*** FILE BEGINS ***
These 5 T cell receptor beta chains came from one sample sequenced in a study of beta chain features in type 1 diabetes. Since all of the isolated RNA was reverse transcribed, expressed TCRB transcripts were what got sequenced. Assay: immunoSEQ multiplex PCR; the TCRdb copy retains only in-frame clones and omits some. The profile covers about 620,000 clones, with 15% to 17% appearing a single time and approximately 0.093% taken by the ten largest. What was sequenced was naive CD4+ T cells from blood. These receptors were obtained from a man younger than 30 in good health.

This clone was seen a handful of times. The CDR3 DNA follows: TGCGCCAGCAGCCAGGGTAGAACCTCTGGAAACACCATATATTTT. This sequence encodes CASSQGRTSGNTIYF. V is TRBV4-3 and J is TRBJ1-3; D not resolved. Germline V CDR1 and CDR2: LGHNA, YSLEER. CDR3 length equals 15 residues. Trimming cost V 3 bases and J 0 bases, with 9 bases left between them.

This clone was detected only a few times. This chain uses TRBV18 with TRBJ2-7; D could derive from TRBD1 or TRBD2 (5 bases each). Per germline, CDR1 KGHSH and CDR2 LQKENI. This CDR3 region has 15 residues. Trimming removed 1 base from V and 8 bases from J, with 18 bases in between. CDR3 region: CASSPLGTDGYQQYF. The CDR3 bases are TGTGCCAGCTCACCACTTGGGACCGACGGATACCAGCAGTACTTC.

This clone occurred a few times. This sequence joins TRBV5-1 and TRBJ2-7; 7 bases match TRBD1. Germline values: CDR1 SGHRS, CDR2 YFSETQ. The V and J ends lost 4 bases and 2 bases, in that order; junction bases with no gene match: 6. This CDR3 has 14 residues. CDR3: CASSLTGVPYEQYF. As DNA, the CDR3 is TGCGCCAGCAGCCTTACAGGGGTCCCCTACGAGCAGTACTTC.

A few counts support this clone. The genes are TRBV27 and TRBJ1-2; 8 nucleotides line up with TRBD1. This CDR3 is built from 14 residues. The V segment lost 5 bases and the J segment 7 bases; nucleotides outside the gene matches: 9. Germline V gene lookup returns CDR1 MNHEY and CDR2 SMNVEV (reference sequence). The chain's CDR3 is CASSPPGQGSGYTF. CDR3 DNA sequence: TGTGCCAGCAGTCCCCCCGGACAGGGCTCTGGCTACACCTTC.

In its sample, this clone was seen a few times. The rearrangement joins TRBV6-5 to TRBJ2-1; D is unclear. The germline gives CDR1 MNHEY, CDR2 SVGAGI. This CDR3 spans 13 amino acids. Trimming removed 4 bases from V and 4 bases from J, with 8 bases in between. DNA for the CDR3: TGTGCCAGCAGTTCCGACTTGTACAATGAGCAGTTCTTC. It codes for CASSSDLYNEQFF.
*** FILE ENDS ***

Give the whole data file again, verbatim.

These 5 T cell receptor beta chains came from one sample sequenced in a study of beta chain features in type 1 diabetes. Since all of the isolated RNA was reverse transcribed, expressed TCRB transcripts were what got sequenced. Assay: immunoSEQ multiplex PCR; the TCRdb copy retains only in-frame clones and omits some. The profile covers about 620,000 clones, with 15% to 17% appearing a single time and approximately 0.093% taken by the ten largest. What was sequenced was naive CD4+ T cells from blood. These receptors were obtained from a man younger than 30 in good health.

This clone was seen a handful of times. The CDR3 DNA follows: TGCGCCAGCAGCCAGGGTAGAACCTCTGGAAACACCATATATTTT. This sequence encodes CASSQGRTSGNTIYF. V is TRBV4-3 and J is TRBJ1-3; D not resolved. Germline V CDR1 and CDR2: LGHNA, YSLEER. CDR3 length equals 15 residues. Trimming cost V 3 bases and J 0 bases, with 9 bases left between them.

This clone was detected only a few times. This chain uses TRBV18 with TRBJ2-7; D could derive from TRBD1 or TRBD2 (5 bases each). Per germline, CDR1 KGHSH and CDR2 LQKENI. This CDR3 region has 15 residues. Trimming removed 1 base from V and 8 bases from J, with 18 bases in between. CDR3 region: CASSPLGTDGYQQYF. The CDR3 bases are TGTGCCAGCTCACCACTTGGGACCGACGGATACCAGCAGTACTTC.

This clone occurred a few times. This sequence joins TRBV5-1 and TRBJ2-7; 7 bases match TRBD1. Germline values: CDR1 SGHRS, CDR2 YFSETQ. The V and J ends lost 4 bases and 2 bases, in that order; junction bases with no gene match: 6. This CDR3 has 14 residues. CDR3: CASSLTGVPYEQYF. As DNA, the CDR3 is TGCGCCAGCAGCCTTACAGGGGTCCCCTACGAGCAGTACTTC.

A few counts support this clone. The genes are TRBV27 and TRBJ1-2; 8 nucleotides line up with TRBD1. This CDR3 is built from 14 residues. The V segment lost 5 bases and the J segment 7 bases; nucleotides outside the gene matches: 9. Germline V gene lookup returns CDR1 MNHEY and CDR2 SMNVEV (reference sequence). The chain's CDR3 is CASSPPGQGSGYTF. CDR3 DNA sequence: TGTGCCAGCAGTCCCCCCGGACAGGGCTCTGGCTACACCTTC.

In its sample, this clone was seen a few times. The rearrangement joins TRBV6-5 to TRBJ2-1; D is unclear. The germline gives CDR1 MNHEY, CDR2 SVGAGI. This CDR3 spans 13 amino acids. Trimming removed 4 bases from V and 4 bases from J, with 8 bases in between. DNA for the CDR3: TGTGCCAGCAGTTCCGACTTGTACAATGAGCAGTTCTTC. It codes for CASSSDLYNEQFF.